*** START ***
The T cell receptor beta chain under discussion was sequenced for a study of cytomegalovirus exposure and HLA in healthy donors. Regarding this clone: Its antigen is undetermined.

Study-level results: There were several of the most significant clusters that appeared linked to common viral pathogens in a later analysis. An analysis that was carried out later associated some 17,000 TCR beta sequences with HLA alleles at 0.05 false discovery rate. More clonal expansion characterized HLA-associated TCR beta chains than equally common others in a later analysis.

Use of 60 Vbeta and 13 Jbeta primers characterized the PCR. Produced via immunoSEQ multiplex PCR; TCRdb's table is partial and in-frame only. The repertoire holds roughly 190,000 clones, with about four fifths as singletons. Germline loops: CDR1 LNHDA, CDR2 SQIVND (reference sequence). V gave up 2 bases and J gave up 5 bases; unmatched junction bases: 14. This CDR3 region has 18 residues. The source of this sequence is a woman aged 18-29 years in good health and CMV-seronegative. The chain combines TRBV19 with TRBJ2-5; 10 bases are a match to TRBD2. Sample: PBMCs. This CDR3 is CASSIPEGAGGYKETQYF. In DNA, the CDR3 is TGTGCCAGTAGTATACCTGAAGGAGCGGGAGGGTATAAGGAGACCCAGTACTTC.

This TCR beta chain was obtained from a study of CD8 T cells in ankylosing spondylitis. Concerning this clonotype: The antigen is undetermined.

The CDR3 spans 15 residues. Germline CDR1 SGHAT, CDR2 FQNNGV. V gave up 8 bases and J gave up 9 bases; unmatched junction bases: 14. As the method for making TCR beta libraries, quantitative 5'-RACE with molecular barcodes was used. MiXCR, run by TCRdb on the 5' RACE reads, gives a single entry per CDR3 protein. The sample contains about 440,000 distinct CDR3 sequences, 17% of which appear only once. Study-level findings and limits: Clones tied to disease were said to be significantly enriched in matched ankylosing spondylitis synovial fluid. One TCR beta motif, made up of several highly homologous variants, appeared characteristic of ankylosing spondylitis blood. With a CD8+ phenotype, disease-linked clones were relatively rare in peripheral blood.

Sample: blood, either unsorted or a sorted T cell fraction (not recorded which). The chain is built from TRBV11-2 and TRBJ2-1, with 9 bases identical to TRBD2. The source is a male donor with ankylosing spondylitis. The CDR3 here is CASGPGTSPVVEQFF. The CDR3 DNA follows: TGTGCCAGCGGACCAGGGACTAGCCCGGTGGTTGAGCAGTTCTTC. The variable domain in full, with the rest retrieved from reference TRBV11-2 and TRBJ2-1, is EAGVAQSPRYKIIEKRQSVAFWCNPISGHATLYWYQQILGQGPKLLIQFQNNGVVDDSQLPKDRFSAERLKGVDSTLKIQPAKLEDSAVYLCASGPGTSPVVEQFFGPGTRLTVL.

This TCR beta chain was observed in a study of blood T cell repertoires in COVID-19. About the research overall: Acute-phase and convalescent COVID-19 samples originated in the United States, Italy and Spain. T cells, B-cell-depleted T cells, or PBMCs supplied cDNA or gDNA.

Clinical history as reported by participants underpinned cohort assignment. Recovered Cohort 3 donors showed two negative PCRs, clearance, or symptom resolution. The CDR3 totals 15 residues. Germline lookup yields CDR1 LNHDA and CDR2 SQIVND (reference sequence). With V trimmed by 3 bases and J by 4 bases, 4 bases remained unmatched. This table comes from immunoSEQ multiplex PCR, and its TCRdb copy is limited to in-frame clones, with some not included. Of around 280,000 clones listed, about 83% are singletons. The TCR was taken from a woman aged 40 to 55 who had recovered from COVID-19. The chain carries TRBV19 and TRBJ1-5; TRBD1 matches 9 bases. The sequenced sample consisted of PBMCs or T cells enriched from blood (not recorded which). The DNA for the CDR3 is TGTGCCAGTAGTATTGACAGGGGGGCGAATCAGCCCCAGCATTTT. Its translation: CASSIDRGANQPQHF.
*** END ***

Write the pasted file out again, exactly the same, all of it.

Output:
The T cell receptor beta chain under discussion was sequenced for a study of cytomegalovirus exposure and HLA in healthy donors. Regarding this clone: Its antigen is undetermined.

Study-level results: There were several of the most significant clusters that appeared linked to common viral pathogens in a later analysis. An analysis that was carried out later associated some 17,000 TCR beta sequences with HLA alleles at 0.05 false discovery rate. More clonal expansion characterized HLA-associated TCR beta chains than equally common others in a later analysis.

Use of 60 Vbeta and 13 Jbeta primers characterized the PCR. Produced via immunoSEQ multiplex PCR; TCRdb's table is partial and in-frame only. The repertoire holds roughly 190,000 clones, with about four fifths as singletons. Germline loops: CDR1 LNHDA, CDR2 SQIVND (reference sequence). V gave up 2 bases and J gave up 5 bases; unmatched junction bases: 14. This CDR3 region has 18 residues. The source of this sequence is a woman aged 18-29 years in good health and CMV-seronegative. The chain combines TRBV19 with TRBJ2-5; 10 bases are a match to TRBD2. Sample: PBMCs. This CDR3 is CASSIPEGAGGYKETQYF. In DNA, the CDR3 is TGTGCCAGTAGTATACCTGAAGGAGCGGGAGGGTATAAGGAGACCCAGTACTTC.

This TCR beta chain was obtained from a study of CD8 T cells in ankylosing spondylitis. Concerning this clonotype: The antigen is undetermined.

The CDR3 spans 15 residues. Germline CDR1 SGHAT, CDR2 FQNNGV. V gave up 8 bases and J gave up 9 bases; unmatched junction bases: 14. As the method for making TCR beta libraries, quantitative 5'-RACE with molecular barcodes was used. MiXCR, run by TCRdb on the 5' RACE reads, gives a single entry per CDR3 protein. The sample contains about 440,000 distinct CDR3 sequences, 17% of which appear only once. Study-level findings and limits: Clones tied to disease were said to be significantly enriched in matched ankylosing spondylitis synovial fluid. One TCR beta motif, made up of several highly homologous variants, appeared characteristic of ankylosing spondylitis blood. With a CD8+ phenotype, disease-linked clones were relatively rare in peripheral blood.

Sample: blood, either unsorted or a sorted T cell fraction (not recorded which). The chain is built from TRBV11-2 and TRBJ2-1, with 9 bases identical to TRBD2. The source is a male donor with ankylosing spondylitis. The CDR3 here is CASGPGTSPVVEQFF. The CDR3 DNA follows: TGTGCCAGCGGACCAGGGACTAGCCCGGTGGTTGAGCAGTTCTTC. The variable domain in full, with the rest retrieved from reference TRBV11-2 and TRBJ2-1, is EAGVAQSPRYKIIEKRQSVAFWCNPISGHATLYWYQQILGQGPKLLIQFQNNGVVDDSQLPKDRFSAERLKGVDSTLKIQPAKLEDSAVYLCASGPGTSPVVEQFFGPGTRLTVL.

This TCR beta chain was observed in a study of blood T cell repertoires in COVID-19. About the research overall: Acute-phase and convalescent COVID-19 samples originated in the United States, Italy and Spain. T cells, B-cell-depleted T cells, or PBMCs supplied cDNA or gDNA.

Clinical history as reported by participants underpinned cohort assignment. Recovered Cohort 3 donors showed two negative PCRs, clearance, or symptom resolution. The CDR3 totals 15 residues. Germline lookup yields CDR1 LNHDA and CDR2 SQIVND (reference sequence). With V trimmed by 3 bases and J by 4 bases, 4 bases remained unmatched. This table comes from immunoSEQ multiplex PCR, and its TCRdb copy is limited to in-frame clones, with some not included. Of around 280,000 clones listed, about 83% are singletons. The TCR was taken from a woman aged 40 to 55 who had recovered from COVID-19. The chain carries TRBV19 and TRBJ1-5; TRBD1 matches 9 bases. The sequenced sample consisted of PBMCs or T cells enriched from blood (not recorded which). The DNA for the CDR3 is TGTGCCAGTAGTATTGACAGGGGGGCGAATCAGCCCCAGCATTTT. Its translation: CASSIDRGANQPQHF.